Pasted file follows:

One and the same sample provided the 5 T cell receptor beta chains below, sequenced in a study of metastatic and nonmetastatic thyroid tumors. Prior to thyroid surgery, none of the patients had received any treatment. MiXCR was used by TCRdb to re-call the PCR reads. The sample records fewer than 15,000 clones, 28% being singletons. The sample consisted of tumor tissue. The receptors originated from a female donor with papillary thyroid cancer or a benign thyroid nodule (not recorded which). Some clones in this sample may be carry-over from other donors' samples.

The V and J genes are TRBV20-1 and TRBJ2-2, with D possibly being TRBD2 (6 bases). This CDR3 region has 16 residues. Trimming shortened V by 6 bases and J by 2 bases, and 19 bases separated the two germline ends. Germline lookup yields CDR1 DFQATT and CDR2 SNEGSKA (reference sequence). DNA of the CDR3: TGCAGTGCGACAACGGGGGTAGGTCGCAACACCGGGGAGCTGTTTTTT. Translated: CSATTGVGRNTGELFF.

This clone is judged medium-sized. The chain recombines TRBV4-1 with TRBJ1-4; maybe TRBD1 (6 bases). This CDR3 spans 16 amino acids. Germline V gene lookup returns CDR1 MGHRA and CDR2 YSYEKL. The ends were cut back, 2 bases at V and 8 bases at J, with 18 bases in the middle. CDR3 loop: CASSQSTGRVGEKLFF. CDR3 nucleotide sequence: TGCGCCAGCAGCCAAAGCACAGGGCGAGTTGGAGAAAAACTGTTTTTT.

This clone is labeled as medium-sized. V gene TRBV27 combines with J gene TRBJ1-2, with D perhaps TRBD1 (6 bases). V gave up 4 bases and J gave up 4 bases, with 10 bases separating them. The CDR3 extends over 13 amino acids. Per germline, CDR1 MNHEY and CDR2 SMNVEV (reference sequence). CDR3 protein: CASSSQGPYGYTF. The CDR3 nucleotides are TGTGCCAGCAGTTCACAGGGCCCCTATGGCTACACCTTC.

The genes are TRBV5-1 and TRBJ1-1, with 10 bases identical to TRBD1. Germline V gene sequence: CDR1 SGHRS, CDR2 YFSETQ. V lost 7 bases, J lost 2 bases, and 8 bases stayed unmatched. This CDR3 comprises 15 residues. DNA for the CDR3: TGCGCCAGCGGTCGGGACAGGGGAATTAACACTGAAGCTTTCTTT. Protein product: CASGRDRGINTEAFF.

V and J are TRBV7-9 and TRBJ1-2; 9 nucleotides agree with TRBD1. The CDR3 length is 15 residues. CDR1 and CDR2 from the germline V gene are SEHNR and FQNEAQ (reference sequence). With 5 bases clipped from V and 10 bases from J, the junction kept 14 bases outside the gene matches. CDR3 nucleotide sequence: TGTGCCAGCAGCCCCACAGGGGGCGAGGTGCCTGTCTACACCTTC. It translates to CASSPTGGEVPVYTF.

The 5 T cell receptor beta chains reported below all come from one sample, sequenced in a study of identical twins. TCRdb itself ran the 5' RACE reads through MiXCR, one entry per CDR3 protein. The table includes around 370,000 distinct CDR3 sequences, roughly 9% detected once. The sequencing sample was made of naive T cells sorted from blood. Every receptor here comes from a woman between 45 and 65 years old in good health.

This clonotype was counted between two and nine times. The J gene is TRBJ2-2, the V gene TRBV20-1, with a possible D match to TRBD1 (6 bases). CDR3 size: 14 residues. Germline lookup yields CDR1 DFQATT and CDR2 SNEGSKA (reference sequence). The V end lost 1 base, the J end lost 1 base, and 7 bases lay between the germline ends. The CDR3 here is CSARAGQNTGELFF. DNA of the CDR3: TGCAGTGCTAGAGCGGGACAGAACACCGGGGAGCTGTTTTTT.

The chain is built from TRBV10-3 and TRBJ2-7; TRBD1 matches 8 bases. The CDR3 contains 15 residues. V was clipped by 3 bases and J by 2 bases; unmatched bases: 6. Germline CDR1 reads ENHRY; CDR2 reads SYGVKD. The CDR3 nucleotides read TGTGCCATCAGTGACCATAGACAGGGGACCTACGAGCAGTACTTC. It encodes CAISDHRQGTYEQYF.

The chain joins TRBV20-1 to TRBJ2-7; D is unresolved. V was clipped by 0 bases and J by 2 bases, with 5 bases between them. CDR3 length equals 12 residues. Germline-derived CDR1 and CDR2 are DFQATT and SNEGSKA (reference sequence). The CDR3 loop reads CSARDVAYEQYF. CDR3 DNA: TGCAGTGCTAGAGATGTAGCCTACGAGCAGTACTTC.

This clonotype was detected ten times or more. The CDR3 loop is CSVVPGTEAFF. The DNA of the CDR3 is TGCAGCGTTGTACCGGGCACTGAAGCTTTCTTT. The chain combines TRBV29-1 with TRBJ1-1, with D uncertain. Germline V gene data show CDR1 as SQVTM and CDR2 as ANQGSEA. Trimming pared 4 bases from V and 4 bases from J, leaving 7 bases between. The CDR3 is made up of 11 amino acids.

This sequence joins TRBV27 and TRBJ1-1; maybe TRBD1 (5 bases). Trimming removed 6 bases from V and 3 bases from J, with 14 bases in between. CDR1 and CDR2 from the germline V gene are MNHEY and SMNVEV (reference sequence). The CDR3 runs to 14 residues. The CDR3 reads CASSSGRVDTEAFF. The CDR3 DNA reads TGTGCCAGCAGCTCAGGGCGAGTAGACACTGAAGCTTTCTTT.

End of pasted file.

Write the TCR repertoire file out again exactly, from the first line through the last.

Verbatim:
One and the same sample provided the 5 T cell receptor beta chains below, sequenced in a study of metastatic and nonmetastatic thyroid tumors. Prior to thyroid surgery, none of the patients had received any treatment. MiXCR was used by TCRdb to re-call the PCR reads. The sample records fewer than 15,000 clones, 28% being singletons. The sample consisted of tumor tissue. The receptors originated from a female donor with papillary thyroid cancer or a benign thyroid nodule (not recorded which). Some clones in this sample may be carry-over from other donors' samples.

The V and J genes are TRBV20-1 and TRBJ2-2, with D possibly being TRBD2 (6 bases). This CDR3 region has 16 residues. Trimming shortened V by 6 bases and J by 2 bases, and 19 bases separated the two germline ends. Germline lookup yields CDR1 DFQATT and CDR2 SNEGSKA (reference sequence). DNA of the CDR3: TGCAGTGCGACAACGGGGGTAGGTCGCAACACCGGGGAGCTGTTTTTT. Translated: CSATTGVGRNTGELFF.

This clone is judged medium-sized. The chain recombines TRBV4-1 with TRBJ1-4; maybe TRBD1 (6 bases). This CDR3 spans 16 amino acids. Germline V gene lookup returns CDR1 MGHRA and CDR2 YSYEKL. The ends were cut back, 2 bases at V and 8 bases at J, with 18 bases in the middle. CDR3 loop: CASSQSTGRVGEKLFF. CDR3 nucleotide sequence: TGCGCCAGCAGCCAAAGCACAGGGCGAGTTGGAGAAAAACTGTTTTTT.

This clone is labeled as medium-sized. V gene TRBV27 combines with J gene TRBJ1-2, with D perhaps TRBD1 (6 bases). V gave up 4 bases and J gave up 4 bases, with 10 bases separating them. The CDR3 extends over 13 amino acids. Per germline, CDR1 MNHEY and CDR2 SMNVEV (reference sequence). CDR3 protein: CASSSQGPYGYTF. The CDR3 nucleotides are TGTGCCAGCAGTTCACAGGGCCCCTATGGCTACACCTTC.

The genes are TRBV5-1 and TRBJ1-1, with 10 bases identical to TRBD1. Germline V gene sequence: CDR1 SGHRS, CDR2 YFSETQ. V lost 7 bases, J lost 2 bases, and 8 bases stayed unmatched. This CDR3 comprises 15 residues. DNA for the CDR3: TGCGCCAGCGGTCGGGACAGGGGAATTAACACTGAAGCTTTCTTT. Protein product: CASGRDRGINTEAFF.

V and J are TRBV7-9 and TRBJ1-2; 9 nucleotides agree with TRBD1. The CDR3 length is 15 residues. CDR1 and CDR2 from the germline V gene are SEHNR and FQNEAQ (reference sequence). With 5 bases clipped from V and 10 bases from J, the junction kept 14 bases outside the gene matches. CDR3 nucleotide sequence: TGTGCCAGCAGCCCCACAGGGGGCGAGGTGCCTGTCTACACCTTC. It translates to CASSPTGGEVPVYTF.

The 5 T cell receptor beta chains reported below all come from one sample, sequenced in a study of identical twins. TCRdb itself ran the 5' RACE reads through MiXCR, one entry per CDR3 protein. The table includes around 370,000 distinct CDR3 sequences, roughly 9% detected once. The sequencing sample was made of naive T cells sorted from blood. Every receptor here comes from a woman between 45 and 65 years old in good health.

This clonotype was counted between two and nine times. The J gene is TRBJ2-2, the V gene TRBV20-1, with a possible D match to TRBD1 (6 bases). CDR3 size: 14 residues. Germline lookup yields CDR1 DFQATT and CDR2 SNEGSKA (reference sequence). The V end lost 1 base, the J end lost 1 base, and 7 bases lay between the germline ends. The CDR3 here is CSARAGQNTGELFF. DNA of the CDR3: TGCAGTGCTAGAGCGGGACAGAACACCGGGGAGCTGTTTTTT.

The chain is built from TRBV10-3 and TRBJ2-7; TRBD1 matches 8 bases. The CDR3 contains 15 residues. V was clipped by 3 bases and J by 2 bases; unmatched bases: 6. Germline CDR1 reads ENHRY; CDR2 reads SYGVKD. The CDR3 nucleotides read TGTGCCATCAGTGACCATAGACAGGGGACCTACGAGCAGTACTTC. It encodes CAISDHRQGTYEQYF.

The chain joins TRBV20-1 to TRBJ2-7; D is unresolved. V was clipped by 0 bases and J by 2 bases, with 5 bases between them. CDR3 length equals 12 residues. Germline-derived CDR1 and CDR2 are DFQATT and SNEGSKA (reference sequence). The CDR3 loop reads CSARDVAYEQYF. CDR3 DNA: TGCAGTGCTAGAGATGTAGCCTACGAGCAGTACTTC.

This clonotype was detected ten times or more. The CDR3 loop is CSVVPGTEAFF. The DNA of the CDR3 is TGCAGCGTTGTACCGGGCACTGAAGCTTTCTTT. The chain combines TRBV29-1 with TRBJ1-1, with D uncertain. Germline V gene data show CDR1 as SQVTM and CDR2 as ANQGSEA. Trimming pared 4 bases from V and 4 bases from J, leaving 7 bases between. The CDR3 is made up of 11 amino acids.

This sequence joins TRBV27 and TRBJ1-1; maybe TRBD1 (5 bases). Trimming removed 6 bases from V and 3 bases from J, with 14 bases in between. CDR1 and CDR2 from the germline V gene are MNHEY and SMNVEV (reference sequence). The CDR3 runs to 14 residues. The CDR3 reads CASSSGRVDTEAFF. The CDR3 DNA reads TGTGCCAGCAGCTCAGGGCGAGTAGACACTGAAGCTTTCTTT.